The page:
What is/are the intended application(s)?  Home vs. PA; indoor vs. outdoor; 4 pi vs. 2 pi vs 1 pi vs 1/2 pi?

This is the "interesting" exercise here. I want to build the (almost) highest audio quality speaker I can, but where possible I also want to increase it's SPL. Using coaxial driver's comes to mind. Using more LF drivers than necessary for home use comes to mind too. 

As I will be playing at consideringly lower volumes at home Ill be able to get away with a lot more EQ, and the enormous output capabilties of all the coupled LF driver's will give me a lot of space to extend the frequency down lower. That's why I'll be modelling for a PA setup in halfspace (2 pi), with a 100hz +-0dB. I trust if I get that right, I can extend the response some lower with corner/wall loading and PEQs.

I think a XO at 700 Hz may be too high because of the rapid roll-off of the woofers, which will tend to make phase shift very fast. 

I modelled the woofers, and as long is I pick the correct woofers I can easily get a 700hz -3dB. This is ofcourse also why I picked a 100hz lower xover point. Makes it easier to find a woofer that can reach the 700hz. 

What do you mean by the phase shifts? :d

It may be do-able if the DSP capability is very strong, but even then it may be tricky.  Alternatively, use smaller drivers and give up some bass extension which isn't really horn loaded anyway.  If you really want subs that can keep up in a PA scenario, you'll want at least a Skhorn for each I think.  The Skhorn can likely cross higher than the Skram can too.

Of course much of this thinking depends on application.  Are you really going to hit 135 dB RMS @ 1 meter at home?

 

 

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I might try out other woofers than the Em Kappas. Any suggestions? 100-700hz -3db. T/S parameter 'guideline' also welcome.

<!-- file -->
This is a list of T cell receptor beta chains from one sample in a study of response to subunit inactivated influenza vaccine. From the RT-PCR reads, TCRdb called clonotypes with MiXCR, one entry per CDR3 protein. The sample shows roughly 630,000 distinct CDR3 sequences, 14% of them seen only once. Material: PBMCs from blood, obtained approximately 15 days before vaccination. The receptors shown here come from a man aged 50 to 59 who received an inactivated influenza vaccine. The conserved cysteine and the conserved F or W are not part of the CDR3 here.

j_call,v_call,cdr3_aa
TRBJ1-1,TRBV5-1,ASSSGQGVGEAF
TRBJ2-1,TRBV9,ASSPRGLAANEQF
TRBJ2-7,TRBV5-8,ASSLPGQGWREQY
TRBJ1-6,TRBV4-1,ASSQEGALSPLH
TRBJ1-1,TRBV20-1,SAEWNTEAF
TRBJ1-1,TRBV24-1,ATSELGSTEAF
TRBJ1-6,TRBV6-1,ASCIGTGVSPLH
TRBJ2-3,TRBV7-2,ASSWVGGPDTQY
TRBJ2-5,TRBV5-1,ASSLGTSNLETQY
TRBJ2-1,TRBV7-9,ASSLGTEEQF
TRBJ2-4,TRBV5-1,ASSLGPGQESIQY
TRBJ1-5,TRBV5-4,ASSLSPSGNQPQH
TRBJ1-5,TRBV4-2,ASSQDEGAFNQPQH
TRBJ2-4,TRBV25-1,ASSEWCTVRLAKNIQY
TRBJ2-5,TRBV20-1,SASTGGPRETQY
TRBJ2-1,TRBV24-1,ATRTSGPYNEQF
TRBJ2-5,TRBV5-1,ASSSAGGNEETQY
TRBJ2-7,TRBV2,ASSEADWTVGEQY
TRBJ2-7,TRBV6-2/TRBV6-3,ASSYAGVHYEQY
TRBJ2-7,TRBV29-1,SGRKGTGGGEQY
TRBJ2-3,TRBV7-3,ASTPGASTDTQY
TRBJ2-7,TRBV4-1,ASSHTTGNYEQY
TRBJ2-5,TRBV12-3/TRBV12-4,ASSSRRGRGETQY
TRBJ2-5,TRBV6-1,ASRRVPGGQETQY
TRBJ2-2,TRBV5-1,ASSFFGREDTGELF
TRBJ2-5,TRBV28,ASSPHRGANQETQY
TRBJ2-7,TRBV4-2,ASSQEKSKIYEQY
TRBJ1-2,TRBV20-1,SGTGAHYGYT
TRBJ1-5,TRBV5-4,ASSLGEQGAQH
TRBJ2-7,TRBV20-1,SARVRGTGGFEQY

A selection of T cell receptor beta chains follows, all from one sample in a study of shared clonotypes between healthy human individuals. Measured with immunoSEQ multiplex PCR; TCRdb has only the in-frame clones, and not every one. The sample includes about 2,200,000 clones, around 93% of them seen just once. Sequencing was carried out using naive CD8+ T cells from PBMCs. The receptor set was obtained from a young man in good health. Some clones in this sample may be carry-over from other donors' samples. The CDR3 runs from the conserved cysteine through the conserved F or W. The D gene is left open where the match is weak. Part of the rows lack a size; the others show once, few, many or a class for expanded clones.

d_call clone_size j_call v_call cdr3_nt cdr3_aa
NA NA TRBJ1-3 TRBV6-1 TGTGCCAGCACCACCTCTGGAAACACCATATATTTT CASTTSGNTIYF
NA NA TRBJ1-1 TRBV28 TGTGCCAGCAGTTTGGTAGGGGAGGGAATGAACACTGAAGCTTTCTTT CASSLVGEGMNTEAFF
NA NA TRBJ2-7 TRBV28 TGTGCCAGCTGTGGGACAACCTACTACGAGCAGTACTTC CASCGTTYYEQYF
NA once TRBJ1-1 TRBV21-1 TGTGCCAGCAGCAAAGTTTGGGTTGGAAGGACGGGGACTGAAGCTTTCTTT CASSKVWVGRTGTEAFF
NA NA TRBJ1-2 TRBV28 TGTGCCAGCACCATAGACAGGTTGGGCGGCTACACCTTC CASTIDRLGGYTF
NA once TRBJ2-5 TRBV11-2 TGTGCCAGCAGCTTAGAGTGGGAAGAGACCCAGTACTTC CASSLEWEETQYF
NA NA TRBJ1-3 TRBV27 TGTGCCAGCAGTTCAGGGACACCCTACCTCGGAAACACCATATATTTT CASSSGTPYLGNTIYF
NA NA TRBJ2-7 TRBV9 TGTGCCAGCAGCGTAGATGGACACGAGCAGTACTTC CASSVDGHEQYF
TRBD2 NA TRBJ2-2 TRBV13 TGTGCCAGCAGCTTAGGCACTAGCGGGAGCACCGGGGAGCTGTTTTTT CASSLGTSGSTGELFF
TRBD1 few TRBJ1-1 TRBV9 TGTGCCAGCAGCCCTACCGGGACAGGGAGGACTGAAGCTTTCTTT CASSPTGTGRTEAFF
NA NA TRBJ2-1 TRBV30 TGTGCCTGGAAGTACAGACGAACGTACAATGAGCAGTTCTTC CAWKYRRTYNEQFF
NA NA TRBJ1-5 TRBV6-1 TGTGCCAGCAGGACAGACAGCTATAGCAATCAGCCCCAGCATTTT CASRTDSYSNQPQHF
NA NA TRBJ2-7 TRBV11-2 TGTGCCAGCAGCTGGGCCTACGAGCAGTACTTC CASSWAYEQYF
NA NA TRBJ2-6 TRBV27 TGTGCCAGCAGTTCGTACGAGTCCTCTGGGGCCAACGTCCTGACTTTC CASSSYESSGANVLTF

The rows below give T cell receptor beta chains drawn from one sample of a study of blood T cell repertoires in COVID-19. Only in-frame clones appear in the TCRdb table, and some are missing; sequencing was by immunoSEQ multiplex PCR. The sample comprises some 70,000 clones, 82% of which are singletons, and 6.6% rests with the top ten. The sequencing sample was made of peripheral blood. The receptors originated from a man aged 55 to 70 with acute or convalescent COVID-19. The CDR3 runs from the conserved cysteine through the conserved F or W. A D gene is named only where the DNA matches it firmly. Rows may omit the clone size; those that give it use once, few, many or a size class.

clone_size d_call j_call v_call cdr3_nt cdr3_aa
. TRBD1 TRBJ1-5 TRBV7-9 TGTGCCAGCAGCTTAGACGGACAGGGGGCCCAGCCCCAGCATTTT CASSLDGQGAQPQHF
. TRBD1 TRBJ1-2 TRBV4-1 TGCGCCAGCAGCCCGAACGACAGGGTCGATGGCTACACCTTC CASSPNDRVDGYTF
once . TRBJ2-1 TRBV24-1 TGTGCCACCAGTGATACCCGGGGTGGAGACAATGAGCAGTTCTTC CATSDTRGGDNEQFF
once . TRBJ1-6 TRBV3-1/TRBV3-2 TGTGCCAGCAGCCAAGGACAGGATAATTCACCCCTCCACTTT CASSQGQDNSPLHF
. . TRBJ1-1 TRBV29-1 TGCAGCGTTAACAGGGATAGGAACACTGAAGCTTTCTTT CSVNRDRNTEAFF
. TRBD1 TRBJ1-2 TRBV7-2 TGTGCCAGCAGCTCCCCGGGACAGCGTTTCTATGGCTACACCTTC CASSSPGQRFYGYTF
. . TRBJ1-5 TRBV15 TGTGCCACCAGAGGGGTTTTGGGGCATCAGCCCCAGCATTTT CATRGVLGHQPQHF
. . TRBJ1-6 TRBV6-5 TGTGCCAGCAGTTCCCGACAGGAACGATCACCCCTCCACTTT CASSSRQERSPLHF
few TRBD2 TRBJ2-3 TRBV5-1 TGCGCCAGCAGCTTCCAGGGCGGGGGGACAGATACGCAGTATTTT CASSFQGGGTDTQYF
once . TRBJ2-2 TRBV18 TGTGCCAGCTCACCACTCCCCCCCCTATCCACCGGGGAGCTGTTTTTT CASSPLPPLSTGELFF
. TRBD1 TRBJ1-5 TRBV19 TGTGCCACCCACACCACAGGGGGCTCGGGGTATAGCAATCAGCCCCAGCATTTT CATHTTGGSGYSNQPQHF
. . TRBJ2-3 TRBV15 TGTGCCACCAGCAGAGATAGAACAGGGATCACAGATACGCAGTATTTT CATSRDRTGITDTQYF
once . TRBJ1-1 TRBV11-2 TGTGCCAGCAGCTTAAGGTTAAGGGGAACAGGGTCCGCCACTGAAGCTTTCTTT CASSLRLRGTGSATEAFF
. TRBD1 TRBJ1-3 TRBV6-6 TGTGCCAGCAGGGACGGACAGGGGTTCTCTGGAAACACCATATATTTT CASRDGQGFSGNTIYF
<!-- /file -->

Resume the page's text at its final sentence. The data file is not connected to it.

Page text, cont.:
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@Ricci@SME 

 

Hey  after a lot of modelling, and discussing on DIYaudio I came to the conclussion that I can both use 12" woofers instead of 15  (or 18") woofers AND that it will be the best option if I want to reach the best quality. Due to cancellation because of relative distance between the center of the cone surface and the port into/through the horn, using a 15" woofer with a 650hz crossover would be a bad idea. 12" and 650hz is fine. 650hz is also way better for the CD, so thats why I'm going that route.

Using 12" woofers means its harder to get high SPL and a low crossover to the subs, so thats why I will be going for a 120hz -6db (although it will end up being 100hz -6dB) as that point will allow me to use less woofers to reach the same point. I'm probably gonna use something like the Beyma 12 p80fe, which will get me an extremely high 100hz and up level. 

This gets me to 100hz and lower.. I dont really want to rely on subs only, as they are spaced to far from the synergies.. Or shouldnt I worry about this? I mean, having mains that go down to a usefull 40hz looks really beneficial to me, so rolling off at 100hz might dissapoint. I was thinking about using some simple vented 15" cabs (2 for each synergy) for 40-100hz, but would love to hear your thoughts on this. The Skram looks awesome, but wont get me the 130db 100hz RMS I want. Or will it? In any case, I dont need those cabs to go down as low, 40-50hz is fine. I'll add subs for anything below that. Maybe some suggestions for some good horn loaded 40-100hz cabs? Something like the LaScala but for little bit lower (lascala loses down 100hz already)